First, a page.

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THIS WEEK IN COMICS! (11/12/14 – An Experiment in Funnybook Investigation)

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I was nearing the end of my ride back to the station yesterday when a man approached me. He was roughly my age.

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"Do you know if the C train stops here?" he asked. I looked to Tucker, who replied yes. The man disembarked.

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Tucker looked at me. "This is the C train." We turned back and the man was staring at us, placidly. Tucker motioned with his fingers.

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The man matched our gaze and held it, his expression unmoving as we pulled away.

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PLEASE NOTE: What follows is not a series of capsule reviews but an annotated selection of items listed by Diamond Comic Distributors for release to comic book retailers in North America on the particular Wednesday identified in the column title above. Be aware that some of these comics may be published by Fantagraphics Books, the entity which also administers the posting of this column. Not every listed item will necessarily arrive at every comic book retailer, in that some items may be delayed and ordered quantities will vary. I have in all likelihood not read any of the comics listed below, in that they are not yet released as of the writing of this column, nor will I necessarily read or purchase every item identified; THIS WEEK IN COMICS! reflects only what I find to be potentially interesting.

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SPOTLIGHT PICKS!

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Arsène Schrauwen: It is often said that to reduce a work to comparisons with its forebears is to reveal less the critic's grasp of lineage than his poverty of analysis, but I've found estimations like 'Roy Andersson remaking Fitzcarraldo as an X-rated children's comic' to be personally useful in conveying the unique tone of this Olivier Schrauwen original, reductive as it may be. An 8" x 10", 250-page Fantagraphics hardcover collects Schrauwen's 2012-14 self-published series, carefully preserving its tilted text captions and other handmade imperfections, not unlike an archival reprint making sure to track every off-register dab of color - but Schrauwen, attentive to the details of aging paper as early as My Boy, his 2006 book-format debut, now gives the impression of paying homage to antecedents of his own invention, both in terms of how comics are constructed -- the ancient rule of captions not repeating visual information is violated early and often -- and through the circumstances of its plot, a fanciful biography of Graphic Novelist O. Schrauwen's titular grandfather, who stumbles through romance and peril in the days of Belgian colonialism with the hapless assurance of a dedicated clown. But is it possible that there is no history, and only historians? If you missed the denouement at CAB, now your local comics store can hook you up, and having already finished it myself, I readily urge you deeper into this fascinating and disquieting experience. Preview; $34.99.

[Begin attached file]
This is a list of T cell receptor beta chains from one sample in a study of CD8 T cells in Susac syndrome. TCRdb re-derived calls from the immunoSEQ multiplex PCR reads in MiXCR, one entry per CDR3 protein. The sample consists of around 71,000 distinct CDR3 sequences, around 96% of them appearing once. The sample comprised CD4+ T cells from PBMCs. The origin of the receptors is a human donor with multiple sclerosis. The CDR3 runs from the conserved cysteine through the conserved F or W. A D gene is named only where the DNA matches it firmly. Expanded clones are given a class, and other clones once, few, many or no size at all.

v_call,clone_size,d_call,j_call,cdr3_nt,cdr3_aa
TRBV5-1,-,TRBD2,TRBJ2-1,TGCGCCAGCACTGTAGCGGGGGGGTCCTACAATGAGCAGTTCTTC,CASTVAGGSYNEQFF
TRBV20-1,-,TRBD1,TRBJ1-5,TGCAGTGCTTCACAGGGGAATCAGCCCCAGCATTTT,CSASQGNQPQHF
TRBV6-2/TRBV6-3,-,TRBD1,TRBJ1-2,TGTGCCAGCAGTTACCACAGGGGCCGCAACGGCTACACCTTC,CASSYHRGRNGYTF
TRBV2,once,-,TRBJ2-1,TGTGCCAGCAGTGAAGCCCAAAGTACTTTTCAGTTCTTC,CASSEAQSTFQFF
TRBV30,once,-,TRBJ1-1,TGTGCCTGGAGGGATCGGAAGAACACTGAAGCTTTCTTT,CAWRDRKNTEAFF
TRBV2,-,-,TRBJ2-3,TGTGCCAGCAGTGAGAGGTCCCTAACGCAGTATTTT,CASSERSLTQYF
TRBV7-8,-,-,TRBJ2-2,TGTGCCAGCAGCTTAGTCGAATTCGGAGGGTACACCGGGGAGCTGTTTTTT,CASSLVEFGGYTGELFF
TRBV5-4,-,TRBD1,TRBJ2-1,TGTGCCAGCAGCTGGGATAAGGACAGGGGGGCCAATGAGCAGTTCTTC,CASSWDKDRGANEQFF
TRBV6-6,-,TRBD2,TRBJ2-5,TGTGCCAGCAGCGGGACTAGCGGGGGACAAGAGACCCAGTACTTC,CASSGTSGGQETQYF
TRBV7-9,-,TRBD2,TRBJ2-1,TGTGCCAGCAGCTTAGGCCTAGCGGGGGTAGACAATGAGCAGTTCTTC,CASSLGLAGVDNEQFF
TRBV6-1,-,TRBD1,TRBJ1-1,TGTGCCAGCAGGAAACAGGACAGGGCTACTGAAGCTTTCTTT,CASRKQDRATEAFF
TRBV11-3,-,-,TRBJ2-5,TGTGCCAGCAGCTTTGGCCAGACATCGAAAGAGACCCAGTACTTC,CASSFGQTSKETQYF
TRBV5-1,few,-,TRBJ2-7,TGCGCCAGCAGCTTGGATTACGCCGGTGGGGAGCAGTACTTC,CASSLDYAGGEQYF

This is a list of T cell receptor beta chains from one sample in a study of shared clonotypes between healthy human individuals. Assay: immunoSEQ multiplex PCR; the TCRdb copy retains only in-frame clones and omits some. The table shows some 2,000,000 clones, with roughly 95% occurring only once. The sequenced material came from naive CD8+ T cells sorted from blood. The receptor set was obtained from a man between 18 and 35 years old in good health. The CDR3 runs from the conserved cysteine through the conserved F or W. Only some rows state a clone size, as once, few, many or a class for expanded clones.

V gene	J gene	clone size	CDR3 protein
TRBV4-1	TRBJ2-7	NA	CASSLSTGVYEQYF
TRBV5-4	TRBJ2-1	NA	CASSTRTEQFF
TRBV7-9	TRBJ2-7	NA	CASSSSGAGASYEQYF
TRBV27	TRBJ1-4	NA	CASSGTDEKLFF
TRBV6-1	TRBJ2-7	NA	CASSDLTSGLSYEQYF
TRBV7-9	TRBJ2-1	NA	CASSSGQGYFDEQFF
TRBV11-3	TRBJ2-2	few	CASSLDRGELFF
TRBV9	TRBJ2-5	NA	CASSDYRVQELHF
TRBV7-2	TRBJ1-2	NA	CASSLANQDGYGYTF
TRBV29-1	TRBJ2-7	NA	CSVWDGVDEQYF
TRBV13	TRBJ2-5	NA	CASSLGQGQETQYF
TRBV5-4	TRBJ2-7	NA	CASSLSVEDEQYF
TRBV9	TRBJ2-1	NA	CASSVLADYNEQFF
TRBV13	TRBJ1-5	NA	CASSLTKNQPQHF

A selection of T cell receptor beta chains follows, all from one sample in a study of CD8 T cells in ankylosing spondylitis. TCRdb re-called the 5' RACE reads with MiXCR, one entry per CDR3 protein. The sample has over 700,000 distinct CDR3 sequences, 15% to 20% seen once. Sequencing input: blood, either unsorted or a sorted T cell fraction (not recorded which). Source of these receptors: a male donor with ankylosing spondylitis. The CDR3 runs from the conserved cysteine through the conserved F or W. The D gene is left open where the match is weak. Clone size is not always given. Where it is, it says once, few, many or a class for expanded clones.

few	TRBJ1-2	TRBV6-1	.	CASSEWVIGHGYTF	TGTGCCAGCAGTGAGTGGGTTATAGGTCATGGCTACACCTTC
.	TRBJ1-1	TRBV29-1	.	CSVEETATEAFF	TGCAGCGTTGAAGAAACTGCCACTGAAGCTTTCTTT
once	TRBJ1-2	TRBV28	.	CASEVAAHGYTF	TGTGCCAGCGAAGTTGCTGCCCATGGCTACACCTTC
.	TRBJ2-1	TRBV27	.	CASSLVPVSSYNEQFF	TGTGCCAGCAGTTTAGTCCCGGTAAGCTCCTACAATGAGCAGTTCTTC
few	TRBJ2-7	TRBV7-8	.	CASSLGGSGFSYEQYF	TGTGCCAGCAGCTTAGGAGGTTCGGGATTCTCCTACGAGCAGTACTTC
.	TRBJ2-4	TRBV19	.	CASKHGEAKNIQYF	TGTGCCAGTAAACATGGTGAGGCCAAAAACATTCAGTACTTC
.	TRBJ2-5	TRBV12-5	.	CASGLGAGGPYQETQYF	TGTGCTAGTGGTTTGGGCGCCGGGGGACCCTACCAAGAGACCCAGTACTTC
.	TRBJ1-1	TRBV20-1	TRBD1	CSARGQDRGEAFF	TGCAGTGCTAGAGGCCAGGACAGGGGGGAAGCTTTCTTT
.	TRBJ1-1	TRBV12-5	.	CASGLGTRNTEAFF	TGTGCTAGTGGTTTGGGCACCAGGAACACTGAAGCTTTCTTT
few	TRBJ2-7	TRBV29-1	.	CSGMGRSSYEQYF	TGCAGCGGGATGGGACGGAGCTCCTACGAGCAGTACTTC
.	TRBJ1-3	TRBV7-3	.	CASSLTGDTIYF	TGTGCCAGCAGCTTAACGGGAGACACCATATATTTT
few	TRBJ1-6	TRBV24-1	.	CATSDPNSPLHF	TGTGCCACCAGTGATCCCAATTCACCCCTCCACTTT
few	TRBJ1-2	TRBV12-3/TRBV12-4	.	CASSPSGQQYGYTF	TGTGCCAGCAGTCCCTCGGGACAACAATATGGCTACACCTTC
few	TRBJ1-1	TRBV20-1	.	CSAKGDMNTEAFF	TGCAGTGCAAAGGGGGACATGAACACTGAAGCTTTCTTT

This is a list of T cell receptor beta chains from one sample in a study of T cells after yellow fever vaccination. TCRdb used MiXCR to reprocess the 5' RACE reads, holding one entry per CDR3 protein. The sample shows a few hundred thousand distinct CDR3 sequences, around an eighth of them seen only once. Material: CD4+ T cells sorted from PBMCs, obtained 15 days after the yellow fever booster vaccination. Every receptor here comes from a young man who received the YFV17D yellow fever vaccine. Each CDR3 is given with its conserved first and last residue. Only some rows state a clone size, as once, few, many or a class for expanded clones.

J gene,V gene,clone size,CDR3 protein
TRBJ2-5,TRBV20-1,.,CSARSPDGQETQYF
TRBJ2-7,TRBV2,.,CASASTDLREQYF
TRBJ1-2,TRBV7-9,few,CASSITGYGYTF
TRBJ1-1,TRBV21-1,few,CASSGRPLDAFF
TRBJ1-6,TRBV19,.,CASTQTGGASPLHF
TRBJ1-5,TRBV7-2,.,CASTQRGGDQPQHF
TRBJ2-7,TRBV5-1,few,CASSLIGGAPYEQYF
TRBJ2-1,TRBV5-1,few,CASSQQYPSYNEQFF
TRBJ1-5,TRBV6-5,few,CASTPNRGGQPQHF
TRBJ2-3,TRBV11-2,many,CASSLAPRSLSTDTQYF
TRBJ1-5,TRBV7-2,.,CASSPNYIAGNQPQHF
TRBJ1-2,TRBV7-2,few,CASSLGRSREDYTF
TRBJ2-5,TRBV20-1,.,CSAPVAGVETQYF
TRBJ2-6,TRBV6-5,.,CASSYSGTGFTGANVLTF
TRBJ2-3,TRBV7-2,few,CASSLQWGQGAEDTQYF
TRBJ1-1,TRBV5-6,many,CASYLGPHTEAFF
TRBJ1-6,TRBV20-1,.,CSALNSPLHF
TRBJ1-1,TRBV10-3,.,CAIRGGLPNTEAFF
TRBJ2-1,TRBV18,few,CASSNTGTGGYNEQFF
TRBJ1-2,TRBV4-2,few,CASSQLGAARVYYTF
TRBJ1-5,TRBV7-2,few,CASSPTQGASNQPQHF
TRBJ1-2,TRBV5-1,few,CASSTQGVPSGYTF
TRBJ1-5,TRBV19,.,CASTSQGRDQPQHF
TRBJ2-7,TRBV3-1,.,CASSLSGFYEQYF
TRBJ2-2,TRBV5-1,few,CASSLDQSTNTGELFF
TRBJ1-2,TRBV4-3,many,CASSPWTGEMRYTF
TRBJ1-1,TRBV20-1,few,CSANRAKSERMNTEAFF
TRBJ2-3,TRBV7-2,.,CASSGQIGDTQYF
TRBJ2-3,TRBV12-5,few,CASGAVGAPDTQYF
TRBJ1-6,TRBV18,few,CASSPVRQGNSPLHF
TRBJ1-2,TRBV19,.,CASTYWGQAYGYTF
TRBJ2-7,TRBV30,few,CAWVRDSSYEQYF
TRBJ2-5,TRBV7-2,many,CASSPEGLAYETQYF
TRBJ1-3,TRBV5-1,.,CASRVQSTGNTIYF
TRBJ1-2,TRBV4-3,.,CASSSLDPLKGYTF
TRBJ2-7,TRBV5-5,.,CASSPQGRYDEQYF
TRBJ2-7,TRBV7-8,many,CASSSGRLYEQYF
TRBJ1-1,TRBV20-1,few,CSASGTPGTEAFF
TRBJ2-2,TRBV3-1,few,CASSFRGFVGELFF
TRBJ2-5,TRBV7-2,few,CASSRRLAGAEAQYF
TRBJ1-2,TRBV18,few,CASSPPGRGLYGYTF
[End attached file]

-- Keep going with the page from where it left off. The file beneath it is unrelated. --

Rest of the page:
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The Secret History of Wonder Woman: But then, when you think 'history' you are probably thinking in evolutionary terms, with newer, studied, clarified chronicles of incidents and summaries replacing the old, partial, blinkered, etc. Jill Lepore, Pulitzer and National Book Award finalist, has already attracted a huge amount of comics-related attention for this study of William Moulton Marston, Elizabeth Holloway and Olive Byrne: participants in an unorthodox family arrangement and the creation of a popular superhero character. Many of you will already know the outline, but Lepore, we're assured, goes deeper than ever before into nuance, with an eye on Marston's own private papers. A 432-page Knopf hardcover, and your book-on-comics for the week - expect to see it again in mainline evaluations of 2014 notables; $29.95.

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PLUS!

Luminae: Being another Magnetic Press edition of work by Bengal, the talented French illustrator; prior releases (Naja & MEKA) have been collaborations, but this is a 2011-12 solo series, which I believe got cut off before all of its author's plans could be realized. Standing 8.5" x 11" at 160 pages, this hardcover should collect all extant material. Next up for Bengal is an issue of Marvel's Avengers (#34.2) with writer Sam Humphries, due in January. Preview; $24.99.

The Shadows of Salamanca (&) Final Incal Coffee Table Book: Humanoids also has some BD prepared, including both unseen work from creators familiar to the publisher and an extra-fancy edition of a recent release. The Shadows of Salamanca is a 2008-13 woodland horror series from writer Christophe Bec and artist Stefano Raffaele, creators of the earlier Pandemonium as well as participants in Sanctum (Bec, artist) and Loving Dead (aka Fragile) (Raffaele, writer/artist). Final Incal, meanwhile, is a very large (12" x 16") edition of the publisher's translation for the Alejandro Jodorowsky/José Ladronn culmination of earlier this year, albeit without the aborted Moebius version of the material, which was included with the initial release; $29.95 (Salamanca), $189.00 (Incal).

Strong Female Protagonist Book One: How about some newer stuff, eh? Webcomics? Kickstarter? This Top Shelf print edition of popular online teen superhero work from Brennan Lee Mulligan & Molly Ostertag will meet your needs, having blown through its crowdfunding goal; $19.95.

Zenith Phase One (of Four): Vintage 2000 AD work from Grant Morrison & Steve Yeowell, most recently reprinted last year as a limited edition omnibus. At the time there was some dispute as to ownership of the property, although royalties are apparently being paid. I don't know of any further developments on that front, but this is definitely a more accessible, 112-page edition of the earliest (1987) storyline, introducing the famous pop star superhero - and, to a significant extent, Morrison himself as a writer of note; $25.00.